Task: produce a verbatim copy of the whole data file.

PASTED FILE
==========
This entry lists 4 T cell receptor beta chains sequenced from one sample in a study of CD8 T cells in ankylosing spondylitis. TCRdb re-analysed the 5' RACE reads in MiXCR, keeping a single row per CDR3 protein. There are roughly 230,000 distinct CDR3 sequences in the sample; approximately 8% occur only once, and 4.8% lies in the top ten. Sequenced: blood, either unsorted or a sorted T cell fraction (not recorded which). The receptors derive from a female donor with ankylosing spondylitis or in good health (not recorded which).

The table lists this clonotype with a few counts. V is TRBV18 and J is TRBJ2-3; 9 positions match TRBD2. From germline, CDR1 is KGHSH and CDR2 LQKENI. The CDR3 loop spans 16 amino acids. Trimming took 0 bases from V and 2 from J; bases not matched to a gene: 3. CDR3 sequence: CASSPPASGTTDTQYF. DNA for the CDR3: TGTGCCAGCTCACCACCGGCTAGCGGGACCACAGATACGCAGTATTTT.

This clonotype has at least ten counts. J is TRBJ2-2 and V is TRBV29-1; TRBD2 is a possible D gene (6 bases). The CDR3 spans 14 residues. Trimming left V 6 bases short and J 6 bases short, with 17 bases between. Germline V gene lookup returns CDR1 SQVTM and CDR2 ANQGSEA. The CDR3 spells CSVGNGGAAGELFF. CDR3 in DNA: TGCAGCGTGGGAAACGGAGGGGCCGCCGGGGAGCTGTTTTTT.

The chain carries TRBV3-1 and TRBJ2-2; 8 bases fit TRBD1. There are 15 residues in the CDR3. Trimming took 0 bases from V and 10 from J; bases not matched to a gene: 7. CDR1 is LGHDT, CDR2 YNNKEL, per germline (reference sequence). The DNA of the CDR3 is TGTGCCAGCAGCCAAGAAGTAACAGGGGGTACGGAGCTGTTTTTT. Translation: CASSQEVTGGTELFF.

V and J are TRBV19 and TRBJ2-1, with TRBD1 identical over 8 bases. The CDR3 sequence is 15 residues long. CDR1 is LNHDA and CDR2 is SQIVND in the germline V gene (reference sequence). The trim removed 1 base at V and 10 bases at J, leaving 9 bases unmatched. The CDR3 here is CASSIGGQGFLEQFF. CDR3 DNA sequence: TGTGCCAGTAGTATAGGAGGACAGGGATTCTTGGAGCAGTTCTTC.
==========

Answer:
This entry lists 4 T cell receptor beta chains sequenced from one sample in a study of CD8 T cells in ankylosing spondylitis. TCRdb re-analysed the 5' RACE reads in MiXCR, keeping a single row per CDR3 protein. There are roughly 230,000 distinct CDR3 sequences in the sample; approximately 8% occur only once, and 4.8% lies in the top ten. Sequenced: blood, either unsorted or a sorted T cell fraction (not recorded which). The receptors derive from a female donor with ankylosing spondylitis or in good health (not recorded which).

The table lists this clonotype with a few counts. V is TRBV18 and J is TRBJ2-3; 9 positions match TRBD2. From germline, CDR1 is KGHSH and CDR2 LQKENI. The CDR3 loop spans 16 amino acids. Trimming took 0 bases from V and 2 from J; bases not matched to a gene: 3. CDR3 sequence: CASSPPASGTTDTQYF. DNA for the CDR3: TGTGCCAGCTCACCACCGGCTAGCGGGACCACAGATACGCAGTATTTT.

This clonotype has at least ten counts. J is TRBJ2-2 and V is TRBV29-1; TRBD2 is a possible D gene (6 bases). The CDR3 spans 14 residues. Trimming left V 6 bases short and J 6 bases short, with 17 bases between. Germline V gene lookup returns CDR1 SQVTM and CDR2 ANQGSEA. The CDR3 spells CSVGNGGAAGELFF. CDR3 in DNA: TGCAGCGTGGGAAACGGAGGGGCCGCCGGGGAGCTGTTTTTT.

The chain carries TRBV3-1 and TRBJ2-2; 8 bases fit TRBD1. There are 15 residues in the CDR3. Trimming took 0 bases from V and 10 from J; bases not matched to a gene: 7. CDR1 is LGHDT, CDR2 YNNKEL, per germline (reference sequence). The DNA of the CDR3 is TGTGCCAGCAGCCAAGAAGTAACAGGGGGTACGGAGCTGTTTTTT. Translation: CASSQEVTGGTELFF.

V and J are TRBV19 and TRBJ2-1, with TRBD1 identical over 8 bases. The CDR3 sequence is 15 residues long. CDR1 is LNHDA and CDR2 is SQIVND in the germline V gene (reference sequence). The trim removed 1 base at V and 10 bases at J, leaving 9 bases unmatched. The CDR3 here is CASSIGGQGFLEQFF. CDR3 DNA sequence: TGTGCCAGTAGTATAGGAGGACAGGGATTCTTGGAGCAGTTCTTC.